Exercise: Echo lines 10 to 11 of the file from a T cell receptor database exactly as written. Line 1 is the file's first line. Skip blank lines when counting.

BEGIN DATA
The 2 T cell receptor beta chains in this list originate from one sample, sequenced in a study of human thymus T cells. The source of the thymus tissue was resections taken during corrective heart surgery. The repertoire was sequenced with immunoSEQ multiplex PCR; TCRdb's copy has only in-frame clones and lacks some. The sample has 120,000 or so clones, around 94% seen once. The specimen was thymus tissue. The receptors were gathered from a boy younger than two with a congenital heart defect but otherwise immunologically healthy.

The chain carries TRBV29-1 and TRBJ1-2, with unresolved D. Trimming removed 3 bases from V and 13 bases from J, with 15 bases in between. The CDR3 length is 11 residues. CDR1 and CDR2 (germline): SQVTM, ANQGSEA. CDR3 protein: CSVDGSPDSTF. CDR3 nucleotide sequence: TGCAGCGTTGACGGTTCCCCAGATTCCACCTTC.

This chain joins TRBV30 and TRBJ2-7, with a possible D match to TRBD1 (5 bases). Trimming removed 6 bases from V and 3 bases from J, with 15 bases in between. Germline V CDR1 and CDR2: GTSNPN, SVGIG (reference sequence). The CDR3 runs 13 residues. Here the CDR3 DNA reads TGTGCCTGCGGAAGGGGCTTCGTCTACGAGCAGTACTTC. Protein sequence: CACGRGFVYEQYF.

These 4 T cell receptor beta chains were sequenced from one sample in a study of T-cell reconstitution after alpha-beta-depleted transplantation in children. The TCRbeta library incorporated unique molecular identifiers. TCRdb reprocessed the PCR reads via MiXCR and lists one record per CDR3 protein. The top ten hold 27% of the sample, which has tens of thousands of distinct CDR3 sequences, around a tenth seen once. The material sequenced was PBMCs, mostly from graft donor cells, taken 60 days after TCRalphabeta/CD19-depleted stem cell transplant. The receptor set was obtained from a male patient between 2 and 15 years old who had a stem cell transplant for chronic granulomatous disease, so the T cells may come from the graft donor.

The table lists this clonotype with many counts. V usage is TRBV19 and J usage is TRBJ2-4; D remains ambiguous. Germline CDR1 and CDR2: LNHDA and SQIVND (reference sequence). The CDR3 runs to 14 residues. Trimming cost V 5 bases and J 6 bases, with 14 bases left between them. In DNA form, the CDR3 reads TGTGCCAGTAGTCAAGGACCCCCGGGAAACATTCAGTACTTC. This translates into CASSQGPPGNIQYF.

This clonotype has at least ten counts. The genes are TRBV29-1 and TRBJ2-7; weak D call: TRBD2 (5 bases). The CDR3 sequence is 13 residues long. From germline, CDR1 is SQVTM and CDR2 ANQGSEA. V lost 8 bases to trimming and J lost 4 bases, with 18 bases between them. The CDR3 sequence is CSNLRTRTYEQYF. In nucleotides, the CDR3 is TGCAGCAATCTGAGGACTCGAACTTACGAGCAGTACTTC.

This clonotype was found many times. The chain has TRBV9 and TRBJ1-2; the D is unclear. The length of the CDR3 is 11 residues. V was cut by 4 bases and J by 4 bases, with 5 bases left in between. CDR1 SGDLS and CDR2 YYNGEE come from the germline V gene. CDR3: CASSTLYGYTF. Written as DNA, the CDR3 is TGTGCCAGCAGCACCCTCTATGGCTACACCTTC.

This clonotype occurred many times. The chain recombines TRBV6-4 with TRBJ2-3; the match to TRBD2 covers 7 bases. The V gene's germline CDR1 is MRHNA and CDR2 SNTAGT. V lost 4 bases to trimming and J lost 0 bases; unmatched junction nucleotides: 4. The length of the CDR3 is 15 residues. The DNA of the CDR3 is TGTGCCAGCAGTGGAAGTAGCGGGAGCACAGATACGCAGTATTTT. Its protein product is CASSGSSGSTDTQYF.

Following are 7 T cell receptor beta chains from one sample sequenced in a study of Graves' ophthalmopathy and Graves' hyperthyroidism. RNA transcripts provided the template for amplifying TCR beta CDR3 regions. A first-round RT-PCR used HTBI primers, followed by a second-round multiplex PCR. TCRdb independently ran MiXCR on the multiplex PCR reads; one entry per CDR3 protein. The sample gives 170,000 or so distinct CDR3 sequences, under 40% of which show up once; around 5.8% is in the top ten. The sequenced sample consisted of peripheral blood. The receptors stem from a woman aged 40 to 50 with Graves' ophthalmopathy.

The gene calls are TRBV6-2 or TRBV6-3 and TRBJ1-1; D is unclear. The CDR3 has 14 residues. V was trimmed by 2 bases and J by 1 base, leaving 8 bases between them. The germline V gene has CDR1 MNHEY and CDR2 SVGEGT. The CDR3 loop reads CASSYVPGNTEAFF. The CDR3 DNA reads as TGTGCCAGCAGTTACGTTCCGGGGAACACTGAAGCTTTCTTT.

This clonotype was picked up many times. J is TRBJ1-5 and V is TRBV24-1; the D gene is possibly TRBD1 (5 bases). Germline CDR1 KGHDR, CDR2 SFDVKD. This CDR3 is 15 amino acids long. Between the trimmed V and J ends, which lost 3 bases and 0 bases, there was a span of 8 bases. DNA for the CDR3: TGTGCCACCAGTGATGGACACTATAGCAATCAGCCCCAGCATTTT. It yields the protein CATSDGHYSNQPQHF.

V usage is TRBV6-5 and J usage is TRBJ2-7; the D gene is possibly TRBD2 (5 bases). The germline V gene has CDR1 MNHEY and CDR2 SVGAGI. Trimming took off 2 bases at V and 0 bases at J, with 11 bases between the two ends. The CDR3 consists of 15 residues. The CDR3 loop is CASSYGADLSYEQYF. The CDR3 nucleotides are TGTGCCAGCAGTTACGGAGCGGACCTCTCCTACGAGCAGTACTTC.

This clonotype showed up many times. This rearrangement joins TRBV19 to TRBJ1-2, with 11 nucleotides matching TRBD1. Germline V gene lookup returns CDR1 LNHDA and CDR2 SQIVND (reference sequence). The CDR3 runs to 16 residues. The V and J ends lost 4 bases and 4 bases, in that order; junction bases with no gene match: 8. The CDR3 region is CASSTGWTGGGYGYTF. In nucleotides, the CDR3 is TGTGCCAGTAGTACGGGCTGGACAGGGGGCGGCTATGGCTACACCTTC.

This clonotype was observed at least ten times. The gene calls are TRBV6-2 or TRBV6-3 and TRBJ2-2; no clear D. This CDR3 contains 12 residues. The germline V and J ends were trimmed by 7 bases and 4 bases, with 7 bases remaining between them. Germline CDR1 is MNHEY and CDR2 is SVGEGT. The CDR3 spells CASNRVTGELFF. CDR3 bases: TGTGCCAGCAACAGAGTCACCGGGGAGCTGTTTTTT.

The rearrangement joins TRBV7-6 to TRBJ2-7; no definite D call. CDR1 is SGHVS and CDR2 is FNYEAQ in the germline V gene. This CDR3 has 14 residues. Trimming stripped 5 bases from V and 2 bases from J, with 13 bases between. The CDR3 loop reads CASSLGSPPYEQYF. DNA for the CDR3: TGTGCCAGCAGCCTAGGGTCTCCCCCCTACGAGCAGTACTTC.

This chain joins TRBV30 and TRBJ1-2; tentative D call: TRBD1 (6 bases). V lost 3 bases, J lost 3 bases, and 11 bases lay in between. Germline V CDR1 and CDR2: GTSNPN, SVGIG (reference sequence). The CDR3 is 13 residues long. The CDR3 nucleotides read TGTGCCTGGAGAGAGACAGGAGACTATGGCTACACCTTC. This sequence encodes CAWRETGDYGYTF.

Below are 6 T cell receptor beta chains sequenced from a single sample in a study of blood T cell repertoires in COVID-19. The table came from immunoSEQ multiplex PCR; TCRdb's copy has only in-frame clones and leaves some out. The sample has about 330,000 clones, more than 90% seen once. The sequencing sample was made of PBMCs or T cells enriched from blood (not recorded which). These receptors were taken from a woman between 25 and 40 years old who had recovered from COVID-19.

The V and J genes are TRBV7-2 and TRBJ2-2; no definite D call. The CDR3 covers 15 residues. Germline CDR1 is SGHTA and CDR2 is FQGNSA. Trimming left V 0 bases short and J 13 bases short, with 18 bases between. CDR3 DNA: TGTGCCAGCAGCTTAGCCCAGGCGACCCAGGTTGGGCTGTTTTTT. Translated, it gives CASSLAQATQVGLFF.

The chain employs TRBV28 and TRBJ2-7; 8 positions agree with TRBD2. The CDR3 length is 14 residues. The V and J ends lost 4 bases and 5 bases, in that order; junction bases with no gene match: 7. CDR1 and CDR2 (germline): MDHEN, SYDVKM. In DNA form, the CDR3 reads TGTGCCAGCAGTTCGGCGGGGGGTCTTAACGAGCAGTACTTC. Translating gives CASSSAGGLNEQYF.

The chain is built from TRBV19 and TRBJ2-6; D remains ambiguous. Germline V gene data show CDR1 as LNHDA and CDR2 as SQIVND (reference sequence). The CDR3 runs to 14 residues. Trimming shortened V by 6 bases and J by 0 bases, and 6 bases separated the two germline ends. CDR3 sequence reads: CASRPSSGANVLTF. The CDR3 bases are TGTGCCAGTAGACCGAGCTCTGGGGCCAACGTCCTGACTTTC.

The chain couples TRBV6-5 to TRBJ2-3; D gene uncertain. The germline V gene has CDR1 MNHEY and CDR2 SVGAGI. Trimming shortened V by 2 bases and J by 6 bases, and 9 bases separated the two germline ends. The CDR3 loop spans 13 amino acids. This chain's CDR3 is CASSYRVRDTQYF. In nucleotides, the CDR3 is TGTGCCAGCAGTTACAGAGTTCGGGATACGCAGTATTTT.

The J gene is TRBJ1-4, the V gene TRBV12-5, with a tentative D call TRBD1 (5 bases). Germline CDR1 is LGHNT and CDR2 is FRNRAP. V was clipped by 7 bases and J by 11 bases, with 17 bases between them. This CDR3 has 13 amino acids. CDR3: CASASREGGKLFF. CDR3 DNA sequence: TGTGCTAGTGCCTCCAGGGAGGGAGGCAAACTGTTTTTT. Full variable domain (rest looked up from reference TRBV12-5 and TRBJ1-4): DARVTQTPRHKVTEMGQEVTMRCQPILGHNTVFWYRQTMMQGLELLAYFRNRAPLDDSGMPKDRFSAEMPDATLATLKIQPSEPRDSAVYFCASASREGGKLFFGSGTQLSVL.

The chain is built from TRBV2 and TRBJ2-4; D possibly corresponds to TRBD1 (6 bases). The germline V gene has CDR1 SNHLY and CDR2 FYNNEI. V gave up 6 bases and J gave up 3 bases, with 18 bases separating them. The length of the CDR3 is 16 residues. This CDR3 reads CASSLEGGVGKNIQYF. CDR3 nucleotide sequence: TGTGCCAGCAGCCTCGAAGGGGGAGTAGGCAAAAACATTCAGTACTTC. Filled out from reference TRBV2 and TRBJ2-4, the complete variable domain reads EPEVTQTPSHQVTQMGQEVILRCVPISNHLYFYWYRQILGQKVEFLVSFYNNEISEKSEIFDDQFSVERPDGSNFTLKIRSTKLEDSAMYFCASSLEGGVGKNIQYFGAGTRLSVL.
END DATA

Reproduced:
The gene calls are TRBV6-2 or TRBV6-3 and TRBJ1-1; D is unclear. The CDR3 has 14 residues. V was trimmed by 2 bases and J by 1 base, leaving 8 bases between them. The germline V gene has CDR1 MNHEY and CDR2 SVGEGT. The CDR3 loop reads CASSYVPGNTEAFF. The CDR3 DNA reads as TGTGCCAGCAGTTACGTTCCGGGGAACACTGAAGCTTTCTTT.

This clonotype was picked up many times. J is TRBJ1-5 and V is TRBV24-1; the D gene is possibly TRBD1 (5 bases). Germline CDR1 KGHDR, CDR2 SFDVKD. This CDR3 is 15 amino acids long. Between the trimmed V and J ends, which lost 3 bases and 0 bases, there was a span of 8 bases. DNA for the CDR3: TGTGCCACCAGTGATGGACACTATAGCAATCAGCCCCAGCATTTT. It yields the protein CATSDGHYSNQPQHF.